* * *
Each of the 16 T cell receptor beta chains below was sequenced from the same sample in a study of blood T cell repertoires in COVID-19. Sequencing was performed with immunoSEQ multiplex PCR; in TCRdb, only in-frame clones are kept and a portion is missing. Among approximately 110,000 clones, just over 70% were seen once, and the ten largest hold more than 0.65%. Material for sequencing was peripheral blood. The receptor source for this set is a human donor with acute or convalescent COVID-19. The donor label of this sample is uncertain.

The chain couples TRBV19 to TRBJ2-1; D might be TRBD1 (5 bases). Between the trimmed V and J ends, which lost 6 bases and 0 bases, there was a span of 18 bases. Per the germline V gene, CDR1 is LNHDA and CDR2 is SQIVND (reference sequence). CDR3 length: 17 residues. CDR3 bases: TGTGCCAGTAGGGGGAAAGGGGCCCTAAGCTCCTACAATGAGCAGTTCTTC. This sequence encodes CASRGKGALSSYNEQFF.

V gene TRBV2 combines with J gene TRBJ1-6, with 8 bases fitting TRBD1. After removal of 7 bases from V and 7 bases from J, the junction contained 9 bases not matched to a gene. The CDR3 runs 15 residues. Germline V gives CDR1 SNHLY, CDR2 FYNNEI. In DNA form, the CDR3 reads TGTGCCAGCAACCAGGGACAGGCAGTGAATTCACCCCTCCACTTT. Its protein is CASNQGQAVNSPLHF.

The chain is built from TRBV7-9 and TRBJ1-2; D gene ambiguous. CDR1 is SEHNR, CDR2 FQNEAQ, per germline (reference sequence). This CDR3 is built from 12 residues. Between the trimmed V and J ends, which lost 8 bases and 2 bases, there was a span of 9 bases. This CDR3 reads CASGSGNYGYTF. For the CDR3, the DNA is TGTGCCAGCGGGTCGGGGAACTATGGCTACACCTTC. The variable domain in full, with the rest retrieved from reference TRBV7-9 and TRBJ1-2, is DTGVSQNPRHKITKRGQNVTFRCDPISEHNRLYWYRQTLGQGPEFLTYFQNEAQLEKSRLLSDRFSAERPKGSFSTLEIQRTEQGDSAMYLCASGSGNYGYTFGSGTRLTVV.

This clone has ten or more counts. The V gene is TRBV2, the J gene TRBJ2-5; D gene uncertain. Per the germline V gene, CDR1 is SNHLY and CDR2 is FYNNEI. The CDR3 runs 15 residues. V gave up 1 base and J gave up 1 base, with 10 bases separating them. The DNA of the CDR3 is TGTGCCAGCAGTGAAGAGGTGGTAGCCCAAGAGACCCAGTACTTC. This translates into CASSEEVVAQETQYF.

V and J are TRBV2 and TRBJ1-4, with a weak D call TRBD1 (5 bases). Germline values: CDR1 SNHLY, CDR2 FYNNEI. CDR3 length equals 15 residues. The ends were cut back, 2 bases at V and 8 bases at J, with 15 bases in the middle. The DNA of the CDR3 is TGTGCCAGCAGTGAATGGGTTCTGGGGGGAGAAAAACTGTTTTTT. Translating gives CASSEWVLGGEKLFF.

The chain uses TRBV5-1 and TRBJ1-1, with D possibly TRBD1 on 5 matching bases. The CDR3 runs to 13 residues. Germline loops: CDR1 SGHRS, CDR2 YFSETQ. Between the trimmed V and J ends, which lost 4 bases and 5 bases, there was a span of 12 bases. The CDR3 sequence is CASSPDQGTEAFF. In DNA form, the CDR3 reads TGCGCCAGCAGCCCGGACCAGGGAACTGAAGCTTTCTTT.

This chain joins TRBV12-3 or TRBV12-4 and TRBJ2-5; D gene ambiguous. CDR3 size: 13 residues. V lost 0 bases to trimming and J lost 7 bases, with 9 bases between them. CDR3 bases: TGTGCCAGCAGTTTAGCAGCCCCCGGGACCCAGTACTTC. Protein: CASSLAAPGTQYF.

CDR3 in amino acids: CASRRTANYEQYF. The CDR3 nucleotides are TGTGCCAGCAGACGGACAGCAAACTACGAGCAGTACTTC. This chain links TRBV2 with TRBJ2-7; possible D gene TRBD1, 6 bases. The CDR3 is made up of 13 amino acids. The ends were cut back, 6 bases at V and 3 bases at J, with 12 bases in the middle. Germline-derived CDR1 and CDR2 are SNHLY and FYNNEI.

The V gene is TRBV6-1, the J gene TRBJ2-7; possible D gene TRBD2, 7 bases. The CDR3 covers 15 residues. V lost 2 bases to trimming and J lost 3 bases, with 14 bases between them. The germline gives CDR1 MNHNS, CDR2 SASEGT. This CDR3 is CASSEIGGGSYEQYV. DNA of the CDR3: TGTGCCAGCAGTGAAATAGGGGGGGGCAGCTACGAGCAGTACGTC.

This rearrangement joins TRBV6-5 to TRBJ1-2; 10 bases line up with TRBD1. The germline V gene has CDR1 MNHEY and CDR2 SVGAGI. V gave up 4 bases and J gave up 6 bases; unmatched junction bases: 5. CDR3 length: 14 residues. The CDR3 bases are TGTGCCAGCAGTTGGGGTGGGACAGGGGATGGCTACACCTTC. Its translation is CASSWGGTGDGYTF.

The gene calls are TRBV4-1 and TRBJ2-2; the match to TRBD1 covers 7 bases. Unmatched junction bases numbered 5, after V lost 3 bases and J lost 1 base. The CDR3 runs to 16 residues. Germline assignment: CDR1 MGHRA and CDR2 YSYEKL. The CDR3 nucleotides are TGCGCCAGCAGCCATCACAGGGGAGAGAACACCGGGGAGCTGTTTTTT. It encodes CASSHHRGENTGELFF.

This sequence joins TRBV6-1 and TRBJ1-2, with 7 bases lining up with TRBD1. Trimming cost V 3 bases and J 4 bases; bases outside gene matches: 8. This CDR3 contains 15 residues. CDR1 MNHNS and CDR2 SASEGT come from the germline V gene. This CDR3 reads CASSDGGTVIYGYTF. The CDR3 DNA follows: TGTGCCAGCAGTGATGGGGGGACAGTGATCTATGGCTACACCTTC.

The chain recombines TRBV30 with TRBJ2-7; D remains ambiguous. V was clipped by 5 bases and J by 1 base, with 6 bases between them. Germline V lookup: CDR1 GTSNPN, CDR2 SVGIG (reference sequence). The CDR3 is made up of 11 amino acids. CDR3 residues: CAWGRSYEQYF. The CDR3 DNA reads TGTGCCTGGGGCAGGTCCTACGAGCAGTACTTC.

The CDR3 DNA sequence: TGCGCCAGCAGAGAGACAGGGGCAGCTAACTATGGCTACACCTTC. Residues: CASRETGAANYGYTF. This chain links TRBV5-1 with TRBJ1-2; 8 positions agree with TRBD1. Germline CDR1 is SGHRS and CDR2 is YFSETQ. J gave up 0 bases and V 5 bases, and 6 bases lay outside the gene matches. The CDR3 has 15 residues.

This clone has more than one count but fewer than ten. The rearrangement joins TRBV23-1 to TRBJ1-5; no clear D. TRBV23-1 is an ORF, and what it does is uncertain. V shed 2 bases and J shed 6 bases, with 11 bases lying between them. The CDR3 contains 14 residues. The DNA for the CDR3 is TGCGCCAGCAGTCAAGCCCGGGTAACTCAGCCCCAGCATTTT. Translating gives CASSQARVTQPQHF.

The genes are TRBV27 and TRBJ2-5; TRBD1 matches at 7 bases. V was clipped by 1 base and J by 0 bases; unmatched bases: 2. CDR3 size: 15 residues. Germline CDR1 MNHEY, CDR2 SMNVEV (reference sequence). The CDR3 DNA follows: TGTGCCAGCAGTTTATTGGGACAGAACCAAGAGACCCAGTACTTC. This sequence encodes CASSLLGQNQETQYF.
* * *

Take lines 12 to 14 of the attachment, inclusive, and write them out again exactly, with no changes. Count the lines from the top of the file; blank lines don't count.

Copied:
The gene calls are TRBV4-1 and TRBJ2-2; the match to TRBD1 covers 7 bases. Unmatched junction bases numbered 5, after V lost 3 bases and J lost 1 base. The CDR3 runs to 16 residues. Germline assignment: CDR1 MGHRA and CDR2 YSYEKL. The CDR3 nucleotides are TGCGCCAGCAGCCATCACAGGGGAGAGAACACCGGGGAGCTGTTTTTT. It encodes CASSHHRGENTGELFF.

This sequence joins TRBV6-1 and TRBJ1-2, with 7 bases lining up with TRBD1. Trimming cost V 3 bases and J 4 bases; bases outside gene matches: 8. This CDR3 contains 15 residues. CDR1 MNHNS and CDR2 SASEGT come from the germline V gene. This CDR3 reads CASSDGGTVIYGYTF. The CDR3 DNA follows: TGTGCCAGCAGTGATGGGGGGACAGTGATCTATGGCTACACCTTC.

The chain recombines TRBV30 with TRBJ2-7; D remains ambiguous. V was clipped by 5 bases and J by 1 base, with 6 bases between them. Germline V lookup: CDR1 GTSNPN, CDR2 SVGIG (reference sequence). The CDR3 is made up of 11 amino acids. CDR3 residues: CAWGRSYEQYF. The CDR3 DNA reads TGTGCCTGGGGCAGGTCCTACGAGCAGTACTTC.